Biometric facial recognition technology utilises facial feature analysis to identify and verify individuals’ identities accurately.
It allows for identifying individuals in photos, videos, and real-time situations. This method is classified under biometric security alongside fingerprint, voice and iris recognition.
While facial recognition technology is commonly utilised in law enforcement and security applications, there is an increasing interest in its application in various other fields.
What is the Mechanism Behind Facial Recognition Technology?
The familiarity of facial recognition technology is widespread, with applications like FaceID on iPhones being recognized by many individuals.
In these instances, facial recognition technology doesn’t rely on a vast database of images to ascertain someone’s identity. Instead, it focuses on recognizing the owner of the device, thereby restricting access to unauthorised individuals.
In the context of unlocking phones, facial recognition operates by comparing the user’s face, captured by dedicated cameras, with images stored on a watch list.
These watch lists can include images of individuals, irrespective of their suspected involvement in any illicit activities. Moreover, the source of these images can be diverse, including social media accounts.
While the specific functioning of facial recognition systems may vary, they typically follow a similar pattern.
Step 1: Face Detection
The camera can identify and capture face images, whether it’s an individual alone or within a crowd. The images can depict individuals facing straight ahead or in a profile view.
Step 2: Face Analysis
During this step, the facial image is effortlessly captured and analysed. Facial recognition technology frequently relies on 2D images instead of 3D images, enabling effortless comparisons between 2D pictures and publicly available photos or those stored in a database.
This is due to the software analysing facial geometry, considering factors such as the eye distance, depth of eye sockets, cheekbone shape, and forehead-to-chin measurement. The objective is to identify the facial landmarks that differentiate an individual’s face.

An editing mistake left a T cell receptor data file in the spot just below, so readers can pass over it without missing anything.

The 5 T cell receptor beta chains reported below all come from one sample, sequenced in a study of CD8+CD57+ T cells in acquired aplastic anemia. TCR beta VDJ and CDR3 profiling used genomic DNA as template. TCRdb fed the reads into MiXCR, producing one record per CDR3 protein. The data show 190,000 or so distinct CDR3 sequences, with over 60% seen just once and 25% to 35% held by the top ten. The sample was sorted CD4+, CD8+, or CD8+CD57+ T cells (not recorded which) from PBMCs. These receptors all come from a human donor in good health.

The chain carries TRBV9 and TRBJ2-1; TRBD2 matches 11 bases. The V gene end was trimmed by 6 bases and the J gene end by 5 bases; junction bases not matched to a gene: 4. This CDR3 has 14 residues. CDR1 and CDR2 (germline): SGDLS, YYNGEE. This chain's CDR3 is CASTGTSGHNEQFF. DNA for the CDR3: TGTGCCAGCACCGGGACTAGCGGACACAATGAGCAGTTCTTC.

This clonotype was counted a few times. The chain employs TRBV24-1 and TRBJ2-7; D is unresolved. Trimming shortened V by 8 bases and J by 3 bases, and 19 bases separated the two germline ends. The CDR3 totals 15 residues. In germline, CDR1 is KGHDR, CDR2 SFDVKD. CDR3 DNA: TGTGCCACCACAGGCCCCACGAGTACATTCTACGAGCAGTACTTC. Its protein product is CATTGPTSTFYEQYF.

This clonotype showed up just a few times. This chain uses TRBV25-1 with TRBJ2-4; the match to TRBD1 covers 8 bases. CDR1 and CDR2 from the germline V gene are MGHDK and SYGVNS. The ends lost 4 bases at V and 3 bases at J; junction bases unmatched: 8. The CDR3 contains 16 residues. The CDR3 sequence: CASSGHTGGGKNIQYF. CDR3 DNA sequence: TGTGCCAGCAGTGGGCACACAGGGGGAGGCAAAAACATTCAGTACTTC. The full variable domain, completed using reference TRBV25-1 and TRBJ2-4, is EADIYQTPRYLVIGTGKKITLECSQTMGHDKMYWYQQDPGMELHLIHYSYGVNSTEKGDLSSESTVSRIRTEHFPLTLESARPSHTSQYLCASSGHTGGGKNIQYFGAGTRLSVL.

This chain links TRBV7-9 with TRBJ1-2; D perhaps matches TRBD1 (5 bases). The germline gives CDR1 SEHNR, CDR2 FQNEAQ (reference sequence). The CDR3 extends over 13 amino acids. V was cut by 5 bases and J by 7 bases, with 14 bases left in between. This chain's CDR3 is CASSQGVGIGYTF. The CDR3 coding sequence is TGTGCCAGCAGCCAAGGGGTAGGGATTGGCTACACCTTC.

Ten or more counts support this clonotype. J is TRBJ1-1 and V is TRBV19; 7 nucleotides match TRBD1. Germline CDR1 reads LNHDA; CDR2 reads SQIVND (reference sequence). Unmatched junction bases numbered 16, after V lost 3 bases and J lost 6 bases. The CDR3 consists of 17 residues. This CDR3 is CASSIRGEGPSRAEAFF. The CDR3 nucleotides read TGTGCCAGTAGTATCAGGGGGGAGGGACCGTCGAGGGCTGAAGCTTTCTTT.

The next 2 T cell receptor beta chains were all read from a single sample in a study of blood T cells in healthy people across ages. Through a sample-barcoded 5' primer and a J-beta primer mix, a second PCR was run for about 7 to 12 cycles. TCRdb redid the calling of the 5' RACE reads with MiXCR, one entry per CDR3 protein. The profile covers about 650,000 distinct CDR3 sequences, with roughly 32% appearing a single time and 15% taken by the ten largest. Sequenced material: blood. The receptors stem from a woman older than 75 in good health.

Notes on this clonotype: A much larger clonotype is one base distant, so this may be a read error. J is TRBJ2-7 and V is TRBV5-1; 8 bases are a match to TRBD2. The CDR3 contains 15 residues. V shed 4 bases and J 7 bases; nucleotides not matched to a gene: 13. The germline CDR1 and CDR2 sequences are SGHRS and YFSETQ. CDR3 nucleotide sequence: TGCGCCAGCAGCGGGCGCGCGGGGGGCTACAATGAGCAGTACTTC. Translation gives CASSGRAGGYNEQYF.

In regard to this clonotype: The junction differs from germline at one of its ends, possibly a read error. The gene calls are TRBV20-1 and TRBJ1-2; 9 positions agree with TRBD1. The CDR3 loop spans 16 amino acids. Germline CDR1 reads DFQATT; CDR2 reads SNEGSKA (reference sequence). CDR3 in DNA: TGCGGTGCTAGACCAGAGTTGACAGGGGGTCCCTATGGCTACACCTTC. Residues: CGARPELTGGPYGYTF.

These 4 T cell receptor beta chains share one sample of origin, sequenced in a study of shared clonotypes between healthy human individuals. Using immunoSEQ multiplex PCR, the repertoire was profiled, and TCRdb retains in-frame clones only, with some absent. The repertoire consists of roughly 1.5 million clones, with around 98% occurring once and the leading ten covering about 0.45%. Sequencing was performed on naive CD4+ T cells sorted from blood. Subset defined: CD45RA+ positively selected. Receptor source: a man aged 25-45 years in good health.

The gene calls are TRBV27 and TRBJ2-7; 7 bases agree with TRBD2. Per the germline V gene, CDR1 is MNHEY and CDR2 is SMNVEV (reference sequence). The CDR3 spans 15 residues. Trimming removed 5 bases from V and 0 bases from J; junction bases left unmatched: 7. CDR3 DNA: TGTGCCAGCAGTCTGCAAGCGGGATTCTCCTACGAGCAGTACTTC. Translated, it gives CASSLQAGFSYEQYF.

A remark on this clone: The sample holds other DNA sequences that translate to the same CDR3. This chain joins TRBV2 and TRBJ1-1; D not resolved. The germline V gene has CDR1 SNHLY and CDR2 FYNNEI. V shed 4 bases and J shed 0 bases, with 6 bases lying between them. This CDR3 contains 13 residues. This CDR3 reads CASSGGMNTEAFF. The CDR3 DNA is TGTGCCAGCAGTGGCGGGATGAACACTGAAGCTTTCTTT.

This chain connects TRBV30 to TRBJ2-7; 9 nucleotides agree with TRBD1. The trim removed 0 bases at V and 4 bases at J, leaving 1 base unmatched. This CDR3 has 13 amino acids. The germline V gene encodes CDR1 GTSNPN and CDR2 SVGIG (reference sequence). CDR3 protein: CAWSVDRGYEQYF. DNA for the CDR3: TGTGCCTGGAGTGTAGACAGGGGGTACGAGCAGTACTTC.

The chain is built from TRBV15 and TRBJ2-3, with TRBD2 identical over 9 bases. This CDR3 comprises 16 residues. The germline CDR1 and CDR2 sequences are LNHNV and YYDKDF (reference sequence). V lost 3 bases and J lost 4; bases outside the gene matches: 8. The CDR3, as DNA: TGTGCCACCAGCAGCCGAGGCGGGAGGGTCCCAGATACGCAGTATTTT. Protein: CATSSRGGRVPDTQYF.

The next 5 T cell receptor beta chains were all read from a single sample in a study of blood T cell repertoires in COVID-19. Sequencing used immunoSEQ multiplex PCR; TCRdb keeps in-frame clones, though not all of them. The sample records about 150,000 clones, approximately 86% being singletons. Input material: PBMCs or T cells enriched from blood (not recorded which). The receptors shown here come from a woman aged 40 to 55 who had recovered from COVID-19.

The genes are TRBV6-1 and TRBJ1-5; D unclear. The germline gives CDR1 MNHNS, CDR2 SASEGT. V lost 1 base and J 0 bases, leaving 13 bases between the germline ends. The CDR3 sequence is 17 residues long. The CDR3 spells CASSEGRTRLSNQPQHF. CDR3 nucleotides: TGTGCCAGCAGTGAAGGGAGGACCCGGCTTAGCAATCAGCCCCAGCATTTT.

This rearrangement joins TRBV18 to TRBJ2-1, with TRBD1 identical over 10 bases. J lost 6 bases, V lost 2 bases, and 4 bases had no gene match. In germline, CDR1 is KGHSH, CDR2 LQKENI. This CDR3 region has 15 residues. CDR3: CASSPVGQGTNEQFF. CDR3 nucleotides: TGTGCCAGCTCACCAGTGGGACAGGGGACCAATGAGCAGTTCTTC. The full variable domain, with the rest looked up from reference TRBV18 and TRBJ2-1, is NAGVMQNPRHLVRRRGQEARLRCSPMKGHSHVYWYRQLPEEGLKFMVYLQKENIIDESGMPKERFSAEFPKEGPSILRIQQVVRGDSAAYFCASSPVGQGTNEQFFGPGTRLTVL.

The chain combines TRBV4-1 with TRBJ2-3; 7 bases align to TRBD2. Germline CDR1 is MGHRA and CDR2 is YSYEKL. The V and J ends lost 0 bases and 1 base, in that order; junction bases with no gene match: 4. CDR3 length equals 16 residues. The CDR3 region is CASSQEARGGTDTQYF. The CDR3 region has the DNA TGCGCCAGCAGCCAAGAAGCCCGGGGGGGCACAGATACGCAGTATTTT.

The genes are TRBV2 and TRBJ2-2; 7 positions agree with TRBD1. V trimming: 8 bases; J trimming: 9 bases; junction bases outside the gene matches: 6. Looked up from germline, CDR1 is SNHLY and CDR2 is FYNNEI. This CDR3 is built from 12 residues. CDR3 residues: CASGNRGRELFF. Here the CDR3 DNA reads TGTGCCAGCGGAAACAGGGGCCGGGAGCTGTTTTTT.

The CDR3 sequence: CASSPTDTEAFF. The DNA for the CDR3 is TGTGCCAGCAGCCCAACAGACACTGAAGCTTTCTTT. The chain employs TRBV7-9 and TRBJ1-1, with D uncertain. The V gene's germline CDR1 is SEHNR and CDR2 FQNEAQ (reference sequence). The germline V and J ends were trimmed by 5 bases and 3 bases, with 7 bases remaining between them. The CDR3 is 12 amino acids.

Step 3: Transform the Image into Data
Capturing a face converts analogue data into a digital dataset based on the individual’s facial features.
This numerical code, commonly called a faceprint, represents the mathematical representation of the user’s facial analysis. Each person has their own distinctive faceprint, just like fingerprints.
Step 4: Find a Match
During this stage, the user’s faceprint is matched against a database of recognized faces. For instance, the FBI has access to a comprehensive collection of approximately 650 million photos from various state databases.
Social media platforms like Facebook also contribute to facial recognition databases, where any photo tagged with an individual’s name becomes part of their repository. The user’s faceprint is compared to the images in the facial recognition database to make a determination.
Facial recognition is widely regarded as one of the most intuitive biometric measurements, and it is estimated that over half of the global population interacts with facial recognition technology on a daily basis.
Face Recognition Advantages
Biometric facial recognition provides more benefits besides unlocking smartphones:
Basically, facial recognition helps at two levels. On a personal level, it can be used as a security tool for locking personal devices and for personal surveillance cameras. On a governmental level, it helps recognise terrorists or other scammers.
Facial recognition technology plays a vital role in tracking down and identifying individuals involved in theft, burglary, and trespassing incidents.
The mere awareness of the presence of a face recognition system can act as a deterrent, particularly for petty crimes. Beyond its application in physical security, there are also cybersecurity benefits associated with facial recognition.
Companies can leverage machine learning facial recognition as an alternative to traditional passwords for accessing computer systems.
In theory, this technology is more secure since there is no tangible element to steal or alter, as is the case with passwords. This aspect makes facial recognition an attractive option for enhancing cybersecurity measures.
Removing Bias from Stop and Search
Facial recognition technology improves the process by addressing public concerns regarding inappropriate stops and searches, which have been a source of controversy involving law enforcement.
It aids in identifying suspects within crowds through automated means, replacing traditional methods. Consequently, facial recognition helps reduce the potential for bias and decreases unnecessary stops and searches conducted on law-abiding individuals.
With the advancement of technology, customers can make payments in stores by using their facial recognition instead of cash or credit cards. This innovative approach helps save significant time by reducing the need for lengthy checkout lines.
A noteworthy advantage of facial recognition is that it does not require physical contact like fingerprinting or other security measures, making it particularly valuable in a post-COVID world.
Facial recognition provides a rapid, automated, and effortless verification experience, ensuring a seamless transaction process.
When considering the notable benefits of biometric facial recognition technology, it becomes imperative to carefully examine and address concerns related to data security, privacy, and the potential for misuse.
Striking a harmonious equilibrium among security, privacy, and convenience is crucial for facial recognition technology’s ethical and responsible deployment.